"The Federalist Papers" is a series of essays written by Alexander Hamilton, and, to a lesser extent, James Madison, and John Jay. The essays were originally published in the New York Independent Journal between October 1787 and August 1788. Eventually, a compilation of all of them was published as "The Federalist" in two volumes in […]
Alexander Hamilton was an American statesman who was celebrated as a spokesman of responsible fiscal policies and, as the principal writer of the Federalist papers, of a strong central government. Hamilton was born in 1755 on the West Indian island of Nevis. He was the illegitimate son of James Hamilton, a Scottish trader. In 1774, Hamilton entered King's college (now Columbia University) and his political career began after he wrote two pamphlets that became widely known in 1774 and 1775.
In 1780, Hamilton married Elizabeth Schuyler, an heiress from New York. After serving in the Revolutionary war, Hamilton began to study law in Albany. He served in Congress from 1782-83 and then returned to his law practice, becoming one of the most successful lawyers in New York.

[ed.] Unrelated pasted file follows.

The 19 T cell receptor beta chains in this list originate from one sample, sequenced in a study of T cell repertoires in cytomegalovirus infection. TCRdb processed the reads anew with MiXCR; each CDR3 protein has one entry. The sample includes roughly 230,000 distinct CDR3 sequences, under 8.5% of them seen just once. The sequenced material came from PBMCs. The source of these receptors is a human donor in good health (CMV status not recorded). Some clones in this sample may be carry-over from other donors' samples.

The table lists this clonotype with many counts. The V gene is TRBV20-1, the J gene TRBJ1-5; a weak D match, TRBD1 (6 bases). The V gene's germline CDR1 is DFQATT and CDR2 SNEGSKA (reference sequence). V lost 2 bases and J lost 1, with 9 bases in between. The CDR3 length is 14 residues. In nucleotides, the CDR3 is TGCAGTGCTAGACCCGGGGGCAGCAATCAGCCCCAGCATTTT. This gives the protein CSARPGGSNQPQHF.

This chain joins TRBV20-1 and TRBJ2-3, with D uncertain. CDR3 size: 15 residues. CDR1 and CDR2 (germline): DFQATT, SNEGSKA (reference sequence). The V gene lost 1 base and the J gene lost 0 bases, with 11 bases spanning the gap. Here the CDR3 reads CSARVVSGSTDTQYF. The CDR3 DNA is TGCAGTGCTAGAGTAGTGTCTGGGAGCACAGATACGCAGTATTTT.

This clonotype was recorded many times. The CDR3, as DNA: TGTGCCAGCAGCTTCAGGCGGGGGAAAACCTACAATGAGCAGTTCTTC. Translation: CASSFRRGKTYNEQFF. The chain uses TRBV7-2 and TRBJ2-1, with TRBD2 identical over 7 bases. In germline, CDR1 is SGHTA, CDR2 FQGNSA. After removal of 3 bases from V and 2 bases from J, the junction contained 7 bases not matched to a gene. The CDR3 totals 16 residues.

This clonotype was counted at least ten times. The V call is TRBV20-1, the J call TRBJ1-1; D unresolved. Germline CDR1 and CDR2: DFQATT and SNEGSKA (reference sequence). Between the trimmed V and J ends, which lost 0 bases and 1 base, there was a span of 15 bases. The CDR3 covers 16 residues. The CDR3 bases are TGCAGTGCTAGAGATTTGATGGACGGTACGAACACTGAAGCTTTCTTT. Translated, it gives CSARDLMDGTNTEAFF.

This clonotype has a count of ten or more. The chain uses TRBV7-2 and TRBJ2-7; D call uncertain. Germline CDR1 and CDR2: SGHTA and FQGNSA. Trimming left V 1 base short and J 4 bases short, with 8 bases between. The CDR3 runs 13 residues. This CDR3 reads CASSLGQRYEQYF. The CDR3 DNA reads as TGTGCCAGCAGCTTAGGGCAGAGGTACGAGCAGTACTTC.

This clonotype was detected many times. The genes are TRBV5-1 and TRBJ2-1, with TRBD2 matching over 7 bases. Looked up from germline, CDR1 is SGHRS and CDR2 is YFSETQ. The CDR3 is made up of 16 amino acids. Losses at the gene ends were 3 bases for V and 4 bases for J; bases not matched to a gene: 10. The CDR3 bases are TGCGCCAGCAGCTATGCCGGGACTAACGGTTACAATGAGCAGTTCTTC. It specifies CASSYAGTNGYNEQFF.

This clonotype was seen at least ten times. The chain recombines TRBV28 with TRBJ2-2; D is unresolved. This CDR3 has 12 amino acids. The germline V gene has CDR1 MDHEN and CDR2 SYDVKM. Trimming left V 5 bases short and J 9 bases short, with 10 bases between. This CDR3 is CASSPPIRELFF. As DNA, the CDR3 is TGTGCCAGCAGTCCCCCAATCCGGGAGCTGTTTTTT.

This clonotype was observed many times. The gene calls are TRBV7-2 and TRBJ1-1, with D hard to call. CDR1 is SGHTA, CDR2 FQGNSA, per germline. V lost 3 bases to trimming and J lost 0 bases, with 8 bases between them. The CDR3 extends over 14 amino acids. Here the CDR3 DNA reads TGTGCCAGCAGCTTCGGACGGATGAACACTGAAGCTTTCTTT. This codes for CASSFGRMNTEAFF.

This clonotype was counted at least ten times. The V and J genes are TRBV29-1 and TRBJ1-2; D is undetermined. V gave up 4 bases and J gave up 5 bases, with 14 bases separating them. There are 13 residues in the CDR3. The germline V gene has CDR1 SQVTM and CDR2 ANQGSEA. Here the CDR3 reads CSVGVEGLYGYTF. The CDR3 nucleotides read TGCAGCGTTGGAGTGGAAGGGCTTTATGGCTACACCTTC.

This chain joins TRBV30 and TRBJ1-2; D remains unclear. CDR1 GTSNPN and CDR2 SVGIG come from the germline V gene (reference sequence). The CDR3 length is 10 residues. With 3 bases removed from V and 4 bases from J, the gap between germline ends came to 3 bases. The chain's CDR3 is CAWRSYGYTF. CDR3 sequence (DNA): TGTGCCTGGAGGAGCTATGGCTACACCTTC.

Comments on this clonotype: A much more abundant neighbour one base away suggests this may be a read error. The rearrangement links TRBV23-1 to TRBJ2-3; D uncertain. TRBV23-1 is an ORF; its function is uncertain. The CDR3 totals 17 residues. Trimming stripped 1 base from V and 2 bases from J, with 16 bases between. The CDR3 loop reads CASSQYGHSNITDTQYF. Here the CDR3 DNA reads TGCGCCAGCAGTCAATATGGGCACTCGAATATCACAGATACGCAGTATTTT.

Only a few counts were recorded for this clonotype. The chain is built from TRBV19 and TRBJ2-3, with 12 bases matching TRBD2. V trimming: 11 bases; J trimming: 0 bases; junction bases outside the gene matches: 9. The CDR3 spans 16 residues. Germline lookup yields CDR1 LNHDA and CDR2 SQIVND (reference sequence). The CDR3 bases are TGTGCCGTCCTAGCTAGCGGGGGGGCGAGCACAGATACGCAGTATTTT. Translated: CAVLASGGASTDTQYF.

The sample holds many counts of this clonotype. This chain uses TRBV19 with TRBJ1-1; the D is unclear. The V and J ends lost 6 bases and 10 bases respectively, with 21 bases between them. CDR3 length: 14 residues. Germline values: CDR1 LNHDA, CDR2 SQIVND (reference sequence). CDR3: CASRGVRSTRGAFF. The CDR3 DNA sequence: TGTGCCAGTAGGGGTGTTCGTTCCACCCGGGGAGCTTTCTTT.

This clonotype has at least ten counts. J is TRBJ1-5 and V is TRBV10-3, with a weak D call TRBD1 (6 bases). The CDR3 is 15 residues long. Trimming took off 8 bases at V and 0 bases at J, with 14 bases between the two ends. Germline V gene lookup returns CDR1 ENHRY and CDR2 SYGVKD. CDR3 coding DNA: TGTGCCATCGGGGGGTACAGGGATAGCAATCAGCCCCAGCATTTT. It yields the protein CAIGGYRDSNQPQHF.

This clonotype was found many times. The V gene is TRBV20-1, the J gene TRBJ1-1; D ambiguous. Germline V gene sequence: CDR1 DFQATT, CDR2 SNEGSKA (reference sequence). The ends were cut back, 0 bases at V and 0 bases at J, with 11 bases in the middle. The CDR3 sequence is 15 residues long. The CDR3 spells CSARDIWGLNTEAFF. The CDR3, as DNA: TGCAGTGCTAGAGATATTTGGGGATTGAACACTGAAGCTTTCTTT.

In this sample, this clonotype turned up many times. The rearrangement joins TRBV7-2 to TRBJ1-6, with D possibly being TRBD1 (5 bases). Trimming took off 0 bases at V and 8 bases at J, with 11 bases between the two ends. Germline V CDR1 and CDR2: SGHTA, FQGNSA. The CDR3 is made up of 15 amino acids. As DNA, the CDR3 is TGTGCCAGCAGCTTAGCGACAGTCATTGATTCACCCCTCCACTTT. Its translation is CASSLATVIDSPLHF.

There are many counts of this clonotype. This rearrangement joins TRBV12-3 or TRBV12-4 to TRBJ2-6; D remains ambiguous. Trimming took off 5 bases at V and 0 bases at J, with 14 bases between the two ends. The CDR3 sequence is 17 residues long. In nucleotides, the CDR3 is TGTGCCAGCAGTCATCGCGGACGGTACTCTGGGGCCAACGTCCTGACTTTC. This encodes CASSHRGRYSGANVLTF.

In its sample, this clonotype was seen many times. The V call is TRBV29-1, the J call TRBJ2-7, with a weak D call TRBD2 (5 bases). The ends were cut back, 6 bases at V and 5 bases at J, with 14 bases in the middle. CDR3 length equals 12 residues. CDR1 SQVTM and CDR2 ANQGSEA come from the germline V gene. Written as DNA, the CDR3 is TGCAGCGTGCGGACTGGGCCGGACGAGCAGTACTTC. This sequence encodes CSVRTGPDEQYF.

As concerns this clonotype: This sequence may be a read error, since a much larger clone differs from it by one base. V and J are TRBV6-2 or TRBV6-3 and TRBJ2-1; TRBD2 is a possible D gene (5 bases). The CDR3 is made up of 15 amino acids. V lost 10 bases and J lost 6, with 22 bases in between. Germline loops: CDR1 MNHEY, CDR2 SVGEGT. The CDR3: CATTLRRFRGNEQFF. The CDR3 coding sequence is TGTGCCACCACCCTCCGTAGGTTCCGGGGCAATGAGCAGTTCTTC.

Hamilton endeavored to secure ratification of the Constitution through a collection of essays called "The Federalist Papers".
In 1789, Hamilton was appointed Secretary of Treasury under President Washington. Hamilton then instituted a series of reforms that still influence the US government today. In 1800, the election between Thomas Jefferson and Aaron Burr became heated when the two received equal electoral votes. Hamilton, then major general of the armed forces, weighed in on Jefferson's side and was instrumental in the defeat of Burr. This angered Burr and the man challenged Hamilton to a duel.
Although he strongly disapproved of dueling, Hamilton was obliged to accept and the two met on July 11th, 1804 in Weehawken, New Jersey. During the fight, Hamilton was mortally wounded and died the next day. Hamilton's country house, now known as Grange National Memorial is still located in New York City.